http://www.able2know.com/forums/viewtopic.php?t=6785&highlight=

Shocked
0 Replies
 
Letty
 
  1  
Reply Tue 22 Apr, 2003 11:43 am
Hey, Vivien. I finally found the book. To Prove a Villain was co-authored by Taylor Littleton and Robert R. Rea of Auburn University. In included several authors and their contributions, one of which included Josephine Tey's The Daughter of Time. That's a college text book for 'ya. Smile
0 Replies
 
bobsmyth
 
  1  
Reply Wed 30 Apr, 2003 06:57 pm
History Mysteries
Here's a mystery re: Bermuda triangle. Missing flight during good weather about a half century ago. This is followed by missing search plane trying to find them. Mysterious message from search -- don't follow us. No evidence turns up on search. No debris. Nothing except original flight seemed disoriented.

Fast forward to article in paper maybe a year ago saying plane found identified by serial number. Nothing since. What happened?
0 Replies
 
Letty
 
  1  
Reply Wed 30 Apr, 2003 07:08 pm
Hi, Bob. Welcome to A2K. There's no doubt that the triangle is intriguing. If I recall correctly, the squadron leader said something about "white water" and spinning compasses. Perhaps there was a magnetic eerieness, or perhaps it was just a fluke.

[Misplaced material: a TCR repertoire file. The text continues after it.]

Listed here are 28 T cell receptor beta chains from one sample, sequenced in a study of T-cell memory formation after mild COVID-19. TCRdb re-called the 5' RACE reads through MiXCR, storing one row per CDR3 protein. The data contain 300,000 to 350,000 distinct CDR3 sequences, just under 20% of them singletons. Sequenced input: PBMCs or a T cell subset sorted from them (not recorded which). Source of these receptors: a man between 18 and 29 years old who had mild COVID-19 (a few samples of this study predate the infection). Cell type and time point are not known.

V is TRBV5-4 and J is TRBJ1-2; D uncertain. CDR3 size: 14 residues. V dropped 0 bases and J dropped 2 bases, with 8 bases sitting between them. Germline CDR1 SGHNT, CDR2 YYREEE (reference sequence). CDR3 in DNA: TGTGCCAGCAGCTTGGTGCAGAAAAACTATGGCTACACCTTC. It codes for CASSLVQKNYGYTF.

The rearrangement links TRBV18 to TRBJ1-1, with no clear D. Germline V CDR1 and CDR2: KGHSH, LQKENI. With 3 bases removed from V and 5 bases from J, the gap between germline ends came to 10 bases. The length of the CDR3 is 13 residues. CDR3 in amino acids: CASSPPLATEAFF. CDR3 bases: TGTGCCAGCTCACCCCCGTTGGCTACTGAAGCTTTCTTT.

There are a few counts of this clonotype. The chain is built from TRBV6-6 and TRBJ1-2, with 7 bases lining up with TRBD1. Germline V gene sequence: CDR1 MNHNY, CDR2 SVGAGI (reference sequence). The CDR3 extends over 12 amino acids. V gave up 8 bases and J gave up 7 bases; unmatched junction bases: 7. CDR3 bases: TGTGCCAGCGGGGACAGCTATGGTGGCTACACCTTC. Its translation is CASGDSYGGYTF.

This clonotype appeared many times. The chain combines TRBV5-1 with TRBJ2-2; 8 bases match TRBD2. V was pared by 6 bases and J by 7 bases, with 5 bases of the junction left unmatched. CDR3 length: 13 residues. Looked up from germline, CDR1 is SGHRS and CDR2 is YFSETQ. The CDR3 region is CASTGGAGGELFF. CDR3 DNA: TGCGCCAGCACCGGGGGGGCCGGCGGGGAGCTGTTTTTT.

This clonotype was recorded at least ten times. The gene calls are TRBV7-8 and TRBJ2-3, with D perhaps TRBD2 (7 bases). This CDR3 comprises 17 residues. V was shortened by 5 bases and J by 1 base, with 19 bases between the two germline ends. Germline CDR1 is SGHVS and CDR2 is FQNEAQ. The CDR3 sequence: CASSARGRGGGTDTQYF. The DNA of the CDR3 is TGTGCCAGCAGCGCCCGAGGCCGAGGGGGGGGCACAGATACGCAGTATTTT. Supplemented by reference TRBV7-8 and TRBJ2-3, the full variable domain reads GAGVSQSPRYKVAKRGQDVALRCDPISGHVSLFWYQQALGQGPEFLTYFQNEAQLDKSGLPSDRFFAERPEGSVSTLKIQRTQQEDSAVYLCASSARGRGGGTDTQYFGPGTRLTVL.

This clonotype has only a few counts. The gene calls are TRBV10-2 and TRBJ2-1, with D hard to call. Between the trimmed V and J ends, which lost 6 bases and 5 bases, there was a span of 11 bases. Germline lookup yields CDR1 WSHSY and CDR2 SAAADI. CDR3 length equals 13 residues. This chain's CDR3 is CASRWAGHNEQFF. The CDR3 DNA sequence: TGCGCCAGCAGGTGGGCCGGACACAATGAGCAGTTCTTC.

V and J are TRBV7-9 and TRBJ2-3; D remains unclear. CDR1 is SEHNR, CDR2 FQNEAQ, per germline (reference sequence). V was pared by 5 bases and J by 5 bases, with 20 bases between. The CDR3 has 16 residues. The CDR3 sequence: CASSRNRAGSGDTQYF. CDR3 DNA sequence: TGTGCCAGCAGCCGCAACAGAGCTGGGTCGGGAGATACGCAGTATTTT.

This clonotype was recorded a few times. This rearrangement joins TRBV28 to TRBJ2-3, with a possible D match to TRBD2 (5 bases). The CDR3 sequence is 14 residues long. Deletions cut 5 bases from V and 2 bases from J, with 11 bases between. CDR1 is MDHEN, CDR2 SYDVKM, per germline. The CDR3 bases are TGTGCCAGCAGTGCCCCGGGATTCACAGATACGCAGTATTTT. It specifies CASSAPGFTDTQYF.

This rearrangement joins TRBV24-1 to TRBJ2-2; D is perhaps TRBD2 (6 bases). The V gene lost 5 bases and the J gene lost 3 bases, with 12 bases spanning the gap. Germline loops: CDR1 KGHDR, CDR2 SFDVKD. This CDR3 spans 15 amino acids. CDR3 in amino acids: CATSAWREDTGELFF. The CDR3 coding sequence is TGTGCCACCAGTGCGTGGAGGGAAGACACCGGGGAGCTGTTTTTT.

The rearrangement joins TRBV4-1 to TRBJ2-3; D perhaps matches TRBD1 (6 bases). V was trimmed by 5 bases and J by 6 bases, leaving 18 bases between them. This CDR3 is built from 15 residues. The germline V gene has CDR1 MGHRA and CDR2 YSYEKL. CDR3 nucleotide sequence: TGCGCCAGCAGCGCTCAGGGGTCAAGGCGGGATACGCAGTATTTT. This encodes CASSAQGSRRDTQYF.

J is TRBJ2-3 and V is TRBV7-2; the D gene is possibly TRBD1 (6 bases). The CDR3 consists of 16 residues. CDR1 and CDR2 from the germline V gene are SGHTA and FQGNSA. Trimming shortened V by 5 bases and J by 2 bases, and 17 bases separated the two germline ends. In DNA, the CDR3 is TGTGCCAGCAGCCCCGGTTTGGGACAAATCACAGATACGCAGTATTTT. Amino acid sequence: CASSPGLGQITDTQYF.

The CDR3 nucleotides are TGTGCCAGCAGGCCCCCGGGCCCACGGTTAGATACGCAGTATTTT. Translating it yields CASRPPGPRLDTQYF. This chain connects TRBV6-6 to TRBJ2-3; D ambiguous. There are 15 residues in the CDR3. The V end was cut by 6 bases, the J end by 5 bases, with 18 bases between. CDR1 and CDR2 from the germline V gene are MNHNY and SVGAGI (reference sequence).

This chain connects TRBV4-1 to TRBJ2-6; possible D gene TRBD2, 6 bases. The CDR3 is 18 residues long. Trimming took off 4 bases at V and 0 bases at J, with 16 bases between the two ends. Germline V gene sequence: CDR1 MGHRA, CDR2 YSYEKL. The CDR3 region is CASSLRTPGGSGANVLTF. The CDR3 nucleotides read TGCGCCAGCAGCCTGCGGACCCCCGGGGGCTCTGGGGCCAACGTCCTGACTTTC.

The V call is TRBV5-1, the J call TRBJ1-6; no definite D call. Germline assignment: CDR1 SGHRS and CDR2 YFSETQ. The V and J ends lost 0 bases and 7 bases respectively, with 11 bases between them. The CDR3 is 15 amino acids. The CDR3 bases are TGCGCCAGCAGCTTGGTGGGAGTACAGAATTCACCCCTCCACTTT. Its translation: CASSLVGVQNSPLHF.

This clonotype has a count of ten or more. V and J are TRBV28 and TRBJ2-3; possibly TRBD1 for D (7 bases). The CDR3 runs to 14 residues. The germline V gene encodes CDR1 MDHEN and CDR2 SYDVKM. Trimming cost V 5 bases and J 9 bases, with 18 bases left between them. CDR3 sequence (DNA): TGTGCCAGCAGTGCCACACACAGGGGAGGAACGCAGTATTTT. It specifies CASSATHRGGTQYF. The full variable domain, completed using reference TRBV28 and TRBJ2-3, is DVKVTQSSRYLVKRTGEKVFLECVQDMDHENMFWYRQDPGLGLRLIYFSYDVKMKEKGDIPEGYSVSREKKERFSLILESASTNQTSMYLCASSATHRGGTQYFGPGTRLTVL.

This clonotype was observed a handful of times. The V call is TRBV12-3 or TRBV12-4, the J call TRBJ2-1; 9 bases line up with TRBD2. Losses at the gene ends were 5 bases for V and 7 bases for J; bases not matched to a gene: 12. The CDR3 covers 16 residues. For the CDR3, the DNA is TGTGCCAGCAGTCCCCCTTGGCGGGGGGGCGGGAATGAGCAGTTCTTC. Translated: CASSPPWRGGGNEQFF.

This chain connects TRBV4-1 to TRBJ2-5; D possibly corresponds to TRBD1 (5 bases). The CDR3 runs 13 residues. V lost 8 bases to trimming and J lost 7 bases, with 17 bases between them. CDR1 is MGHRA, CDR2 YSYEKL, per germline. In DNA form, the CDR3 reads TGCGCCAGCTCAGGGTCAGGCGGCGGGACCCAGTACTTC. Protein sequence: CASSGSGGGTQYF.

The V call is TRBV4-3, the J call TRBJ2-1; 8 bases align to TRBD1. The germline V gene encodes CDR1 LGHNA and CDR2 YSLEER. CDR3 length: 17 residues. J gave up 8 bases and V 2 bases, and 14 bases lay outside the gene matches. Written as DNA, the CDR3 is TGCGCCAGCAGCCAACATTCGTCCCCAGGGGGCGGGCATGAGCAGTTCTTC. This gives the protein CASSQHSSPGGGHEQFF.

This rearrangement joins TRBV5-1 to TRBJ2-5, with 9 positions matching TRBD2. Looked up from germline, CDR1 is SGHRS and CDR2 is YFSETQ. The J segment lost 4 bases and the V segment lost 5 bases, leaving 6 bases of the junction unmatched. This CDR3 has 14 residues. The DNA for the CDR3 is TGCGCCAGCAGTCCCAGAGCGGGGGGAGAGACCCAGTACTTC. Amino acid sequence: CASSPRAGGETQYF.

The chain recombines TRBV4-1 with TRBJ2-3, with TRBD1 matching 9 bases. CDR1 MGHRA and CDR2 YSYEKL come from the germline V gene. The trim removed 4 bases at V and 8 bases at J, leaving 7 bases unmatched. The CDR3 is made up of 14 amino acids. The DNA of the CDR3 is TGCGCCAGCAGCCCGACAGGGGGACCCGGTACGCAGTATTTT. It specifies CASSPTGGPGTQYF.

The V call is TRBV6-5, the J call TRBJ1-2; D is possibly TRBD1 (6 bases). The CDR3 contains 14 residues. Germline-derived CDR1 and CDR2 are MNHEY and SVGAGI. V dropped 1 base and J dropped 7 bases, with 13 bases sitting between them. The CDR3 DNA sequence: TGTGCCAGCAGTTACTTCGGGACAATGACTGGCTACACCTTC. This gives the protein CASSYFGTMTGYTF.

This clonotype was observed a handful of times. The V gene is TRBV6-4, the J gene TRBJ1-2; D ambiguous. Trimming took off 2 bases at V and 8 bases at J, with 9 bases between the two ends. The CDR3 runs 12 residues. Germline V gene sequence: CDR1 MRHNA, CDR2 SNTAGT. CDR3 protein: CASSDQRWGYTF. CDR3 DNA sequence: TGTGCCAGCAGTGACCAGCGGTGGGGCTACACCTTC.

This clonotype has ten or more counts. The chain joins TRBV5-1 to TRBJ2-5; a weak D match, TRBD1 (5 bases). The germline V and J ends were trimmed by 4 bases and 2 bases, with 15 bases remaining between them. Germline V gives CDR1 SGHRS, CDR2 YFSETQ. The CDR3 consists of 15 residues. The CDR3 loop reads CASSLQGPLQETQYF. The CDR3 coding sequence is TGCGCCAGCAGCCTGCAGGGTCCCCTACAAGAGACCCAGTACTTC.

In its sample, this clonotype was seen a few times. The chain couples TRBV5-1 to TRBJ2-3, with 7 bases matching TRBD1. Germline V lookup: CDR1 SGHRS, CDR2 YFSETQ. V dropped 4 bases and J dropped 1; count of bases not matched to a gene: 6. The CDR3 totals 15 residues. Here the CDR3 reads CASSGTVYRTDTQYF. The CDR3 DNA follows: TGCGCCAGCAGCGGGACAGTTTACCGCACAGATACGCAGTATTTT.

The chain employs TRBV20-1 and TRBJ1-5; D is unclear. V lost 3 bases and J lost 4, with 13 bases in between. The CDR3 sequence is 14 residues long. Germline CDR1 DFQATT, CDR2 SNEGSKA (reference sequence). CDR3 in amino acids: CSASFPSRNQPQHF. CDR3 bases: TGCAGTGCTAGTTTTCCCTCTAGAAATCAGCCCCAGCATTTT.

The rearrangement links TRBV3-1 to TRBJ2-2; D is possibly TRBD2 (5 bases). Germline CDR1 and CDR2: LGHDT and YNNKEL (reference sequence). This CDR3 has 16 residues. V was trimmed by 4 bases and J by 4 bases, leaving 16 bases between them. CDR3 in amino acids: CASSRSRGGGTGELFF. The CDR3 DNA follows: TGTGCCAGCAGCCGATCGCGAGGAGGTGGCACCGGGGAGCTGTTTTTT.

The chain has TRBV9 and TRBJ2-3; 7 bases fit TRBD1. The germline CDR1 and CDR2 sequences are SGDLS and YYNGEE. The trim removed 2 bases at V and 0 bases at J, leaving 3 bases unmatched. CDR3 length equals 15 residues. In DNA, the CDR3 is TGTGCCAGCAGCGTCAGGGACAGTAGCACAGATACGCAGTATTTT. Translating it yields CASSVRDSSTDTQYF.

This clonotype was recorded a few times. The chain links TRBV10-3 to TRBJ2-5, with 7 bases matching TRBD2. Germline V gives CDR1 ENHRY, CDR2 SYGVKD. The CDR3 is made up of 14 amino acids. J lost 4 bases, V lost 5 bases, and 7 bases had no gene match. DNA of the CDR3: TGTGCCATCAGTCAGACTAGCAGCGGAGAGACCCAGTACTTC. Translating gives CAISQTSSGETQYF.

0 Replies
 
bobsmyth
 
  1  
Reply Wed 30 Apr, 2003 08:04 pm
History Mysteries
Flight 19 disappeared December 5, 1945 5 TBM Avengers on a routine training mission. A Martin flying boat was the search plane. No oil slicks no debris found during search. There was a newspapaer report of finding one of the original planes and then all information ceased.
0 Replies
 
Letty
 
  1  
Reply Thu 1 May, 2003 04:32 am
Bob, If I were an aeronautical engineer, I might offer a reasonable explanation for what exactly happened. ...but, since I don't have a clue, I better leave it to you. Clive Cussler's books were so enjoyable to me, cause he always explained all these unusual happenings. and he always made his case so believable. I recall the first book that I read by him. Raise the Titanic. Smile Fun, ain't it? Cool
0 Replies
 
bobsmyth
 
  1  
Reply Thu 1 May, 2003 10:09 am
History Mysteries
Hi Letty

It is indeed. I remeber a story from The People's Almanac published 1975 in which there was an account of a seaman during the whaling era swallowed by the whale and upon cutting it apart the seaman was found still alive in it's belly. Research showed later that all the crew were intact and it was a hoax. Funny world we've got.

Bob
0 Replies